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Elder Mistreatment


Lecturer of Geriatric Medicine
Department of Geriatric and Gerontology
Ain Shams University

Elder mistreatment:
Involves acts of commission or
omission that result in harm or threatened
harm to the health or welfare of an elderly
person by a caregiver or other trusted
Intentional actions that cause harm or
create a serious risk of harm (whether or
not harm is intended) to a vulnerable elder
by a caregiver or other person who stands
in a trust relationship to the elder.
Failure by a caregiver to satisfy the elders
basic needs or to protect the elder from

The definitions exclude violence by strangers.

There must be a trusting relationship between
an older person and the abuser.
Willful (attempts harm) non- willful (lack of
skill, burnt out caregiver)
Who is the abuser?
Partner, adult child or other relative.
Friend, neighbour or visitor
Patient or resident
Health care provider, caregiver or other
social or support worker.
Person managing an older persons affairs
(e.g. Attorney or guardian).
Self (self neglect)

Where does elder abuse take place?

Nursing home.
Increases as world is ageing.
Ranges from 1.5 6% across different
Underreporting ? (only less than 10%
cases are reported)
Abuse is manifested differently in different
culture and ethnic groups.
Barriers to report elderly mistreatment
Lack of awareness (especially among health care professionals).
Health care workers may feel uncomfortable discussing the topic with
their patients or may fear offending their patients caregivers.
Knowing that there are few effective avenues to address the problem once
it is identified. lack of satisfaction with the response by the authorities
Ageism and negative stereotyping of the elderly.
It is often difficult to distinguish subtle symptoms of mistreatment from
symptoms of chronic physical and mental illnesses.
Social isolation of the patient, Cognitive impairment.
The elderly person's fear of threatening the relationship with the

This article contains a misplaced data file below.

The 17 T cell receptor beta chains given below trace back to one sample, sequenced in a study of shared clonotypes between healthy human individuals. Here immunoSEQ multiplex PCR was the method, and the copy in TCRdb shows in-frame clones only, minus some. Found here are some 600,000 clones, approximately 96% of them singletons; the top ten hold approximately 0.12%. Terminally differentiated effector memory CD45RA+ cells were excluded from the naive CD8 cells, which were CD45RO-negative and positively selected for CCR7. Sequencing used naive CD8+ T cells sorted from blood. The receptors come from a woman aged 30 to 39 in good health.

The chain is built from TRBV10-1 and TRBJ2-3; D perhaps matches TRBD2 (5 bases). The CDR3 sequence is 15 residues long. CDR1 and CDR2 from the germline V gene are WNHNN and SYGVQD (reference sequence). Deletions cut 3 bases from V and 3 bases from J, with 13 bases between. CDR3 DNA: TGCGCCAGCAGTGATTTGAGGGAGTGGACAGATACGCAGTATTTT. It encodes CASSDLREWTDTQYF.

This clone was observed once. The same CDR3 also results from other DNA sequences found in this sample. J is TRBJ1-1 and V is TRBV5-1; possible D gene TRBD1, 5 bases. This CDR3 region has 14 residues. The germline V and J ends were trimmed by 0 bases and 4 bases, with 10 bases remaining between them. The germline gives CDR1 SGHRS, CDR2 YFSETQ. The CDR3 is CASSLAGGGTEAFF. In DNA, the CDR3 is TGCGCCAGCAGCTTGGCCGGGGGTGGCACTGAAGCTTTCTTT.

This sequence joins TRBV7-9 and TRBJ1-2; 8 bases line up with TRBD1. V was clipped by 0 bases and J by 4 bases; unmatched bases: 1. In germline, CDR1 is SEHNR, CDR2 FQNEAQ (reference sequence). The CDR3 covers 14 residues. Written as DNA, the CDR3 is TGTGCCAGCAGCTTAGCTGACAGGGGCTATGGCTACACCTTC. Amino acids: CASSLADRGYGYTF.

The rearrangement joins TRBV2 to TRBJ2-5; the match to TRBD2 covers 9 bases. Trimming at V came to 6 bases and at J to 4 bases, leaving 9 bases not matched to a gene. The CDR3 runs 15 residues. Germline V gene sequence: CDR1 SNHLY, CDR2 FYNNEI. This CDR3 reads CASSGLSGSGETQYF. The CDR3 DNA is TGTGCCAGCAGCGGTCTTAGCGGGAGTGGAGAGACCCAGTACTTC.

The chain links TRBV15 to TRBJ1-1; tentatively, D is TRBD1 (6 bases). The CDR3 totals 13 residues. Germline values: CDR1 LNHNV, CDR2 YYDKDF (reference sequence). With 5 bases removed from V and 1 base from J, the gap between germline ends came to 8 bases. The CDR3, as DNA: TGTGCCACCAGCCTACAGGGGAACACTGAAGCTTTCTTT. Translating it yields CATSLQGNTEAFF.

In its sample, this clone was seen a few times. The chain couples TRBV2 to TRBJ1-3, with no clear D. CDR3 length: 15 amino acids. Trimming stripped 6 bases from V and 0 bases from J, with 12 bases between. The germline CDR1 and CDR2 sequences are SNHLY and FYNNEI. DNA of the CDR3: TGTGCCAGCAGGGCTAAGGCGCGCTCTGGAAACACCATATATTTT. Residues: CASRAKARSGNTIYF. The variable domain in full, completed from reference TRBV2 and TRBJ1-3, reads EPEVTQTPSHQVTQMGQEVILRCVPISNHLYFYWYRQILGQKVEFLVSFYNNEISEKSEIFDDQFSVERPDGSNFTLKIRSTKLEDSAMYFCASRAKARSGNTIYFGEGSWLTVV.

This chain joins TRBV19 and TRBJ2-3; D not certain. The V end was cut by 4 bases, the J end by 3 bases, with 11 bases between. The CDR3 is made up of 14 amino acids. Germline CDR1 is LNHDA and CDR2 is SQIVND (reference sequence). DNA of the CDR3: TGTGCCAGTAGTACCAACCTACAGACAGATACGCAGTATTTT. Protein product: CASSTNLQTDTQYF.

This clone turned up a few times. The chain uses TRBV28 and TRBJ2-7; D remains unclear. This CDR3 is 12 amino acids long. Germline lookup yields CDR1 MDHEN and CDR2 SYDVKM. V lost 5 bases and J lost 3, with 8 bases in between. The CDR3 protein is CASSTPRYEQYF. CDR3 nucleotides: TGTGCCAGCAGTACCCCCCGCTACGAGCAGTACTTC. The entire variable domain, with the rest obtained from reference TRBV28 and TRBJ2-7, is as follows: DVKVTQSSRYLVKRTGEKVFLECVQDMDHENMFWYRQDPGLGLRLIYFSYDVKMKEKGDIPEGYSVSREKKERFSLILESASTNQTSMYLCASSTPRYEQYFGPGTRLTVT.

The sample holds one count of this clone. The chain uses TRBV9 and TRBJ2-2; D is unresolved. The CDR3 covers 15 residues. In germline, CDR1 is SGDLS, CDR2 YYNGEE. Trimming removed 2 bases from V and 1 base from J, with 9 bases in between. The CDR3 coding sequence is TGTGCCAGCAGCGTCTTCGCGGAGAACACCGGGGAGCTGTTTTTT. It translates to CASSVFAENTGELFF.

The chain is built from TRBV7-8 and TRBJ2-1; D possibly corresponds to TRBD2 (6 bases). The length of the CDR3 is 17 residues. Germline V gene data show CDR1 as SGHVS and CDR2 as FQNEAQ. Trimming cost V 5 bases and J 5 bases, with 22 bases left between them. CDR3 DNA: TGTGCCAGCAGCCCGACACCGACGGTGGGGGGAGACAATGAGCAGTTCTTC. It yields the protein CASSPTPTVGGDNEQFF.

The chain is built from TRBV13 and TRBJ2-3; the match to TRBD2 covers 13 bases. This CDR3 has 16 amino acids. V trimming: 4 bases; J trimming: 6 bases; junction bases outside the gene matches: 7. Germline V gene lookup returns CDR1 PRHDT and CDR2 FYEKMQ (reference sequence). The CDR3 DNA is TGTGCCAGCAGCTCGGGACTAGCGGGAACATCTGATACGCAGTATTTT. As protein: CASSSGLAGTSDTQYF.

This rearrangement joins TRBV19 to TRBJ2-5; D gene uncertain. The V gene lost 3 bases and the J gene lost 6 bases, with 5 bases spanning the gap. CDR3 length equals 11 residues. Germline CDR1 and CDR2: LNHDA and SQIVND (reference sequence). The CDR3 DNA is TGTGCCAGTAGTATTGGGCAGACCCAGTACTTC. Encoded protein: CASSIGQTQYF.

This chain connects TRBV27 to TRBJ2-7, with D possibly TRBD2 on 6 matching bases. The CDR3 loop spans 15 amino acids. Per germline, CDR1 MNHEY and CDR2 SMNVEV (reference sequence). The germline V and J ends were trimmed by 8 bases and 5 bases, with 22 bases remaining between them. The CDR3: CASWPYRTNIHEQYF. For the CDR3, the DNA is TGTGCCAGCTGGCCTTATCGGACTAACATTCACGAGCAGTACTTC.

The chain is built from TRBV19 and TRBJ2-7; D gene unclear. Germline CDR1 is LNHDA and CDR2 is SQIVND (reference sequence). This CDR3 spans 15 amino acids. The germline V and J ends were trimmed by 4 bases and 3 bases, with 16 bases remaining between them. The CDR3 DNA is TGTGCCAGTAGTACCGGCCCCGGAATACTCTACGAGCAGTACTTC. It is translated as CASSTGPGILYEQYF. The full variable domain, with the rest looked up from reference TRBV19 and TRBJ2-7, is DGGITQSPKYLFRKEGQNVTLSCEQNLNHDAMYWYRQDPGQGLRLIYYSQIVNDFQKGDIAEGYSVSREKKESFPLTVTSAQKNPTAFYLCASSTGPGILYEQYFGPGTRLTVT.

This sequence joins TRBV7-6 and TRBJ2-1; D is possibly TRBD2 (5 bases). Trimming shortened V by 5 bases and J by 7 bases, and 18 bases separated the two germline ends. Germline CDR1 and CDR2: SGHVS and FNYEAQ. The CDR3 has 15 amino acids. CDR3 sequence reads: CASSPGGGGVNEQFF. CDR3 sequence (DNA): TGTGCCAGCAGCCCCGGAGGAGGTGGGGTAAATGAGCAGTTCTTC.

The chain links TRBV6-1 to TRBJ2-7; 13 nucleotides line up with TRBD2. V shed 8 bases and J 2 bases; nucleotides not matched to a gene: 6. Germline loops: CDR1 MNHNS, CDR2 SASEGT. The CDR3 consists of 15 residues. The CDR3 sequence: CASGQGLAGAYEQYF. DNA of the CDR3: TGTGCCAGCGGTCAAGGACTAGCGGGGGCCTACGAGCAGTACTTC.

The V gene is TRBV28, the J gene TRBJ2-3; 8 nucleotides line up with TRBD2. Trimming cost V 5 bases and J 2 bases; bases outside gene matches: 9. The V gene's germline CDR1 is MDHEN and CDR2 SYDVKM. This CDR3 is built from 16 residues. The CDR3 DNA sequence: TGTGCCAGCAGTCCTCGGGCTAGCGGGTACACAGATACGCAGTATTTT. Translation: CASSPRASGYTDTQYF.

caregiver and feeling that there is nowhere else to go, that nothing can be
done to help.
The shame in admitting abuse by one's own family.

Risk Factors For Elderly Mistreatment
Factors in the victim.
Factors in the abuser.
External factors as living arrangements, external
stress and social isolation

Types of Abuse
Violation of Rights
Financial exploitation

Physical abuse
Physical abuse is the use of force that results
in physical injury, pain, or impairment and
may include hitting, shoving, shaking,
slapping, kicking, pinching, and burning.
Additionally, the inappropriate use of drugs
and physical restraints, force feeding, and
physical punishment.
nonconsensual sexual contact of any kind or
sexual contact with a person incapable of giving
consent. It includes unwanted touching, sexual
assault, and sexual battery.
Primary evidence of sexual abuse includes
bruising of the perineal region or presence of
semen. Secondary evidence includes new onset
of a sexually transmitted disease, blood, or
purulent discharge
infliction of anguish, emotional pain, or
distress through verbal or nonverbal acts.
It includes verbal assaults, insults, threats,
intimidation, humiliation, , name-calling or
harassment, silence treatment.
Psychological abuse also includes
statements that humiliate or infantilize the
elderly person.


Active Neglect: intentional failure of a
care-giver to fulfill his/her caregiving
Passive Neglect: Unintentional failure of a
care-giver to fulfill his/her caregiving
Self Neglect: The older person not
providing his/her own essential needs


Abandonment: desertion of an elderly
person for whom one has agreed to care
for, dumping a cognitively impaired elder
at an emergency room with no
denial of privacy
participation in decision-making.

is the illegal or improper use of an elderly
persons funds, property, or assets.
It may include cashing checks without
authorization, forging an elderly persons
signature, misusing elderly persons
money or possessions, deceiving an
elderly person into signing a document
such as a contract or will, or improper use
of guardianship or power of attorney,
medical fraud.

Is Elder Abuse a Crime?
Physical, sexual, and financial/material
abuses are considered crimes.
Certain emotional abuse and neglect are
subject to criminal prosecution.

Indicators for elder mistreatment
Physical Signs:-
Multiple injuries, especially of different ages; bruises,
welts, cuts, abrasions;
Scalds & burns, especially sock & glove patterns;
Genital Injuries
Poisoning especially if recurrent
Sexually transmitted diseases;
Patterned bruising;
Unexplained failure to thrive;
Poor hygiene;
Dehydration or malnutrition;
Fractures, especially if in specific patterns;

Behavioral Indicators

Fear of particular person
Appears worried and/or anxious
Becomes easily irritable or upset
Appears depressed or withdrawn
Avoids physical eye or verbal contact with carer
or service provider.
Difficulty in walking or sitting
Pain or itching in genital area
Recoiling from being touched